South Korea’s ruling and opposition parties remained divided over the latest decision to deploy an advanced U.S. missile defense system in the country, with smaller parties expressing concerns over diplomatic fall-outs with China and Russia, political pundits said Monday.
Last week, Seoul and Washington agreed to station the Terminal High Altitude Area Defense (THAAD) system in South Korea to better counter Pyongyang’s ever-growing missile threats. Moscow and Beijing have been opposing the move, claiming it will undermine the strategic balance in the region.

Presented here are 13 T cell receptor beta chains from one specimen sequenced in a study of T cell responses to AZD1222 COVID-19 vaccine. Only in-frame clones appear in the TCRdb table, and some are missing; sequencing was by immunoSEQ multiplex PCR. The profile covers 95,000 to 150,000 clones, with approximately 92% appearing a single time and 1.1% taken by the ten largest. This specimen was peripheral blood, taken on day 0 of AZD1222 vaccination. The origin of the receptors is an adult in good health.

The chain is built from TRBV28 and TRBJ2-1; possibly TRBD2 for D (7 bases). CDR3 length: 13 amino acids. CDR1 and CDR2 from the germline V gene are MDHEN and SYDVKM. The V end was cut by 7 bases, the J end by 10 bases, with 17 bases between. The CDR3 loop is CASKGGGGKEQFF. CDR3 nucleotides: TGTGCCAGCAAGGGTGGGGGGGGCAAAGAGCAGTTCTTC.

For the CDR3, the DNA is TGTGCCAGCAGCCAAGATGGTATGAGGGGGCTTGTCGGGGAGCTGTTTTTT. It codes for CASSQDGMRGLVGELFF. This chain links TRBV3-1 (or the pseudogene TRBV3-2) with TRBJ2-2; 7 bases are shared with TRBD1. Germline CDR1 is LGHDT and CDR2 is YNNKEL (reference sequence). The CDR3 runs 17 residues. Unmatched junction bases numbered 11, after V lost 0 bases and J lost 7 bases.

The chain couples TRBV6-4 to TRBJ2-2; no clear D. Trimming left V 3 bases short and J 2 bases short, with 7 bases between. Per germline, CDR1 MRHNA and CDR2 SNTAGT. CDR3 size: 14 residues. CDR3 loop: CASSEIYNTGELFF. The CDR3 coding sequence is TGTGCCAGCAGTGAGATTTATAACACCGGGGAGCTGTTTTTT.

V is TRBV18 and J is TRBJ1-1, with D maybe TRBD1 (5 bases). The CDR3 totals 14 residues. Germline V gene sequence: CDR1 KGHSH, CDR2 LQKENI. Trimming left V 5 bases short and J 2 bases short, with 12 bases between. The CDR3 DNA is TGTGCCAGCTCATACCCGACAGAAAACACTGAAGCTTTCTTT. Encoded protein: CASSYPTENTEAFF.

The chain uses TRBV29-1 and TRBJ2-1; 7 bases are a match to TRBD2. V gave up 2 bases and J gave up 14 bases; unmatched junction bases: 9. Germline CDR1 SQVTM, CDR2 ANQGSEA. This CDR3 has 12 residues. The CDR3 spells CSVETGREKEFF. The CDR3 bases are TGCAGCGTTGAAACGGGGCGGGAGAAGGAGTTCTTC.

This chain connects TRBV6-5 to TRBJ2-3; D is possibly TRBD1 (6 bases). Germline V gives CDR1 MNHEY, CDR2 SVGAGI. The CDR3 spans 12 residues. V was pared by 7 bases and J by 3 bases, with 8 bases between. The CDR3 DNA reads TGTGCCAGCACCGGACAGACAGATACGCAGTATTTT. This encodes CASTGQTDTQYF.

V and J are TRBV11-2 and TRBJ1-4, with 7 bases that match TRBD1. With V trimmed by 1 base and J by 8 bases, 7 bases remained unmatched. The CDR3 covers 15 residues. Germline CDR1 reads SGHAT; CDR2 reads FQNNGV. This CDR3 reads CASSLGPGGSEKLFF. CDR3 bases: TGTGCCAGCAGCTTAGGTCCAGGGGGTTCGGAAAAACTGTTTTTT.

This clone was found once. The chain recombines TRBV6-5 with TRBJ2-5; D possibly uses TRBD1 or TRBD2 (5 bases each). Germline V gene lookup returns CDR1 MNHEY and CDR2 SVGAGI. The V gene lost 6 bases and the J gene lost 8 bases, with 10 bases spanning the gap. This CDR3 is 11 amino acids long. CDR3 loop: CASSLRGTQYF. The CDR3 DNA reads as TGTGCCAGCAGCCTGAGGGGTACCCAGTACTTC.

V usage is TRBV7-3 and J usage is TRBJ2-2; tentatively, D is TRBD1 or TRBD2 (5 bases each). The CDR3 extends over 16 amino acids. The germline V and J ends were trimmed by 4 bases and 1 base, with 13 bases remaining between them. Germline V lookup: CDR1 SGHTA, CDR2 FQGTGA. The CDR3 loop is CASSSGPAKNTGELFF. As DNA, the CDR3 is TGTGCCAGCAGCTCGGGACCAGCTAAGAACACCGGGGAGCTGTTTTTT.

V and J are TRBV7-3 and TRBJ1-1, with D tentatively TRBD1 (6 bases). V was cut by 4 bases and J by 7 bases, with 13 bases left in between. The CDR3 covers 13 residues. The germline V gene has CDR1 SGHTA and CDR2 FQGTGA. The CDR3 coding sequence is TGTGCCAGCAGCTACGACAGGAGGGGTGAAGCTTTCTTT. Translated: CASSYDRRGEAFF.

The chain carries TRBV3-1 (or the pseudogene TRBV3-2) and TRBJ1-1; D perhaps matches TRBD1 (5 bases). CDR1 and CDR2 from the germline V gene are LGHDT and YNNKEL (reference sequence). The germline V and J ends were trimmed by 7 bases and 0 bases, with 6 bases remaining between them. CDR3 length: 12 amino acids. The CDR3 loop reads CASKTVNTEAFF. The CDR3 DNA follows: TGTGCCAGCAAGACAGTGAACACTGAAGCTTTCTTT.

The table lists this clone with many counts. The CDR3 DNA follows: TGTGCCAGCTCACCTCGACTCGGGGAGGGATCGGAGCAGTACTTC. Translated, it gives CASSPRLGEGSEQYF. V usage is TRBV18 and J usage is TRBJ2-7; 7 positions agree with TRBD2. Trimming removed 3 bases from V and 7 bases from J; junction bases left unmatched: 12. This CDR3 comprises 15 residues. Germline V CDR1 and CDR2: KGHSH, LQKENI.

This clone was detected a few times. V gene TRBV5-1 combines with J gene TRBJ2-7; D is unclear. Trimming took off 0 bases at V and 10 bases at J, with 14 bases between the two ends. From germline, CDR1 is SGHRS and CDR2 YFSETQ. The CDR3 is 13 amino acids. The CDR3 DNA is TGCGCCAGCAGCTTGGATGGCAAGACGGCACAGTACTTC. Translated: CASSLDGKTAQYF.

“We cannot help being worried over the strong opposition from China and Russia, along with the possible economic restrictions that can be implemented by Beijing (on South Korea),” said Kim Jong-in, the interim head of the main opposition Minjoo Party of Korea.
China is South Korea’s No. 1 trading partner.
“It is also true that the majority of the public remains suspicious over the necessity of THAAD. They are questioning whether the system can effectively defend the country from the North’s missiles,” Kim added.